Friday, April 11, 2014

We Sometimes Hear Goodbye

This has been a painful week for me.  I feel as though I were punched in the gut.  Have you ever had that kind of "surprise" or shock?  The kind that is more like a bomb dropping than a pleasant unexpected event!  I think most people have.  Doesn't matter though, because when you go through it, somehow if feels like nobody else ever has--or should.  This week someone else did though.  Someone I love deeply.  I felt the pain, but so did my gentle husband, a holy man, accused not quite non-verbally as much as indirectly of heresies!  Being a holy man, charitable, and far more spiritually mature than I, he handles such personal pain far better than I.  So, always, and now again, I learn from him.  But I need to learn slowly because I'm too Irish and have to get the fight out of my gut before I settle down to let Grace do it's healing.

Feelings of betrayal are difficult to process.  I've felt the feelings, and I wasn't sure what to think.  I couldn't think, really.  I could only feel.  Feel and wonder.  That was only the beginning.  Emotions have a life cycle of their own, and hurt leads to frustration, then to anger, then what?  Feeling sad and worn out.  They lead on to reevaluating relationships and boundaries, trust and self-preservation.  That all translates into one question for me:  What do I do about hospitality?    Hospitality is the sacred tradition my parents passed to me spiritually, and ritually/practically.  It is a sacred Celtic tradition, but the plain fact is it sometimes gets taken for granted by guests of the heart.  The only way to avoid it completely is to shut the door, something foreign to me.  Something lamentable to me.  Unthinkable.

Betrayal is felt when one opens not only the door to one's home, but more profoundly when one opens the door to one's heart, welcoming another in, as family, as friend, as a trusted other, only one day, down the road, to discover all the conversations were shallow, disingenuous and words ultimately meaningless because they were untrue.  Betrayal.  It's comes in different forms, and arrives by word of mouth or action, directly or indirectly. 

So what?  What do you do with it, about it, when it happens?  I'm still learning.  After the hurt and anger came the wonder, and now I'm thinking more clearly.  It takes time to process reality when reality sucks.  The bottom line, at the end of the day, is that some people use people.  Some do it unconsciously, unintentionally, only to survive periods of loneliness between relationships that they ultimately destroy, or find such fault with them they need to run away...  They find a hideout with some schmuck bleeding heart like me.  Then move on to the next adventure.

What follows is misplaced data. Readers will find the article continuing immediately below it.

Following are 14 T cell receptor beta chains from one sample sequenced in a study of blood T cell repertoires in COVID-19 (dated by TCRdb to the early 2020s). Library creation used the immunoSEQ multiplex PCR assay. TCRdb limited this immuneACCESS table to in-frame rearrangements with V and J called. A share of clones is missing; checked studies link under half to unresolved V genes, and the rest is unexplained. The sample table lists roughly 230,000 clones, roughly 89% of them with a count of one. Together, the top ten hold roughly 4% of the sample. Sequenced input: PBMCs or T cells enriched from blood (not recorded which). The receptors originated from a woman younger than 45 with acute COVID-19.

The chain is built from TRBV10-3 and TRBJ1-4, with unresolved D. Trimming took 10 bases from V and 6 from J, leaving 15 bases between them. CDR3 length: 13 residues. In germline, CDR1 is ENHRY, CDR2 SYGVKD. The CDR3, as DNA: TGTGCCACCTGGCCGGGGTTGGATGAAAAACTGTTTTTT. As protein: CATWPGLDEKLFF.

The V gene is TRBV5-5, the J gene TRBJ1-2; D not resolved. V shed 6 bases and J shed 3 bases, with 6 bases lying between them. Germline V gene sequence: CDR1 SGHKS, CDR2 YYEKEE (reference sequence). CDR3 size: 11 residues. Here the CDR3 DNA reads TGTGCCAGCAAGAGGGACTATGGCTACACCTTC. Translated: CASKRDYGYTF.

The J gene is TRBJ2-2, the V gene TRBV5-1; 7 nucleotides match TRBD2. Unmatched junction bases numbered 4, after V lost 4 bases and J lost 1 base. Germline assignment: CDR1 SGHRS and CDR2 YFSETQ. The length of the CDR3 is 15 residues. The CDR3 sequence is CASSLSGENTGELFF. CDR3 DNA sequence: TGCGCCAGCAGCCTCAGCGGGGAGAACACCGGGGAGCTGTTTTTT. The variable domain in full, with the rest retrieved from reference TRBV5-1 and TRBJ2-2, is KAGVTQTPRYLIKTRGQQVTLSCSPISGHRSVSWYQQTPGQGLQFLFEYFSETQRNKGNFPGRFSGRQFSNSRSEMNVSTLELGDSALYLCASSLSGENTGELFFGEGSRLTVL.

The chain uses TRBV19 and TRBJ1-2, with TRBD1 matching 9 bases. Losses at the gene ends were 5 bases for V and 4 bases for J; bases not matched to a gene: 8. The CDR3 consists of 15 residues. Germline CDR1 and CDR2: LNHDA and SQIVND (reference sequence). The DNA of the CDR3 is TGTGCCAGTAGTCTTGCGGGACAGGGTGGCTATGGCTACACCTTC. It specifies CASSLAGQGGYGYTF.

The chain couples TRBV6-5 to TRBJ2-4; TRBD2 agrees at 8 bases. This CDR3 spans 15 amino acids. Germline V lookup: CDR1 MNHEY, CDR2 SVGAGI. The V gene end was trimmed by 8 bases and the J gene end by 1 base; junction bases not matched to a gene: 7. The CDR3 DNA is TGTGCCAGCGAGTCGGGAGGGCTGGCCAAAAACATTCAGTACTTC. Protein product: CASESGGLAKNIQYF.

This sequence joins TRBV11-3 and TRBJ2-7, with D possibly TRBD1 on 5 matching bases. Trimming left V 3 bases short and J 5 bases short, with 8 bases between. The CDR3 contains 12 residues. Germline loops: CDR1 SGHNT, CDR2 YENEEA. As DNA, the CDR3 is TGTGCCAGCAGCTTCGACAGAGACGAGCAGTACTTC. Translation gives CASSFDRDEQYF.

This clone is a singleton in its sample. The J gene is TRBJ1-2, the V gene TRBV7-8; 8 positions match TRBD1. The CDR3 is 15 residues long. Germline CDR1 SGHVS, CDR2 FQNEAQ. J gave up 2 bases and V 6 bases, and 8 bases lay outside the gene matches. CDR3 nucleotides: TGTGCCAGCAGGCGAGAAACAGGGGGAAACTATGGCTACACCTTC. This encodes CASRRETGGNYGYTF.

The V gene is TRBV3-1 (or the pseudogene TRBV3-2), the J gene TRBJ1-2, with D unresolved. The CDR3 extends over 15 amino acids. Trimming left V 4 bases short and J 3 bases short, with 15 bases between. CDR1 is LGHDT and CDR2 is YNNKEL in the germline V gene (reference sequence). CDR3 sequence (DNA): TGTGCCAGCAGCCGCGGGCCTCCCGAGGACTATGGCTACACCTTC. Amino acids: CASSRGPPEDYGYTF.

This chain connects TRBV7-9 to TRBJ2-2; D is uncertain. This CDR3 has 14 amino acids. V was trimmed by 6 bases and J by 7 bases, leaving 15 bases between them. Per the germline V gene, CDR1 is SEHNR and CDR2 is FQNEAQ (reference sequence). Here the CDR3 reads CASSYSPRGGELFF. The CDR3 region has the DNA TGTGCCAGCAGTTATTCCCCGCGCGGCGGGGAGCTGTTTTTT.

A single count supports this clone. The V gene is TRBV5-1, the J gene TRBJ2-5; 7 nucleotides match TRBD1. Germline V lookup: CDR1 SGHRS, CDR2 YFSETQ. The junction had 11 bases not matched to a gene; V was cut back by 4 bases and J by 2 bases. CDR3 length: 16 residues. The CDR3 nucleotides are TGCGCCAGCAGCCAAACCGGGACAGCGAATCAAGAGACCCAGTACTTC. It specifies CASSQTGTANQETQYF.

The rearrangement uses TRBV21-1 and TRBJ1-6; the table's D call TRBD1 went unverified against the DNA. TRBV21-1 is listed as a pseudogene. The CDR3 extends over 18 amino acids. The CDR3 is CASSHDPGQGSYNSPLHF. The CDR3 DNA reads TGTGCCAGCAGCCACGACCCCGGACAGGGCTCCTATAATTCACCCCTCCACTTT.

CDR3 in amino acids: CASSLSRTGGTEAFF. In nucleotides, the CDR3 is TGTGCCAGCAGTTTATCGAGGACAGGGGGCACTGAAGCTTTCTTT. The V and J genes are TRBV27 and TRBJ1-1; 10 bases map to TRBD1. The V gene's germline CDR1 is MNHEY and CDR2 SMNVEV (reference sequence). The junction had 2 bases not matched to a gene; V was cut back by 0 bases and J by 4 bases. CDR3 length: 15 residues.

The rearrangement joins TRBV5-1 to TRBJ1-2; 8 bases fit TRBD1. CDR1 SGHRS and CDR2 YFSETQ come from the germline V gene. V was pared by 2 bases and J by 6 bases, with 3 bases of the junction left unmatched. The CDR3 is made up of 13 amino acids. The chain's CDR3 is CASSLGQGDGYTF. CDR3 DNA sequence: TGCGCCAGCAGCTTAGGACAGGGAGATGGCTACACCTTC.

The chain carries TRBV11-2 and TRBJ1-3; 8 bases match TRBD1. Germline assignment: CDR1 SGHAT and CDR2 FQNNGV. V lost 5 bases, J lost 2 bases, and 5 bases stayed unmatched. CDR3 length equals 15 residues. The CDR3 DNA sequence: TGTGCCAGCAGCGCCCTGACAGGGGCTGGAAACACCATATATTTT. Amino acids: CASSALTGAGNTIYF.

At the end of the day we all need to take stock and learn from the various relationships in our lives.  We learn about love from the good ones, and we learn about the need for healthy discernment from the abusive or painful ones...learn to be more careful and have our boundaries securely in place so that a healthy spiritual detachment allows us to remain in peace should we sometimes hear "Goodbye."   At the end of the day, life goes on, and I grow stronger.  What choice is there?


Sharon_Hart said...

I have given much thought to the topic of hospitality and betrayal. While one can find 'excuses' for the behavior of another, ultimately you are still left with the emotional upheaval and the unanswered questions that may periodically raise their heads for acknowledgement.

Because their is a religious/spiritual imperative to provide hospitality, perhaps it is best if we treat it as a gift freely given, without expectation of reward or even acknowledgement. In the same way as a gift given to someone that is stuck in a closet and is never used or perhaps 're-gifted', our hospitality is given freely and it is up to the recipient to determine how they will behave.

At the end of the day, we can find solace in the fact that some people bless us by coming into our lives, whereas others bless us by leaving.

Sisterpatricia said...

The story that comes to mind is of the desert father who was robbed. He found something the robber had missed and chased after him to give that as well. I don't recommend it, but it is a rather elegant way of saying "shame on you." I think what I need to say is that you never run out of love by giving it. You just can't expect others to be grown ups. As Christians we are not expected be doormats. Rather, as "wise as the serpent and gentle as the dove." I would gladly wring this person's neck but it's not worth going to jail for. And I will not let that person rob me of my peace. I don't know if this makes any sense, but hey, you know me. Love, Sr. Patti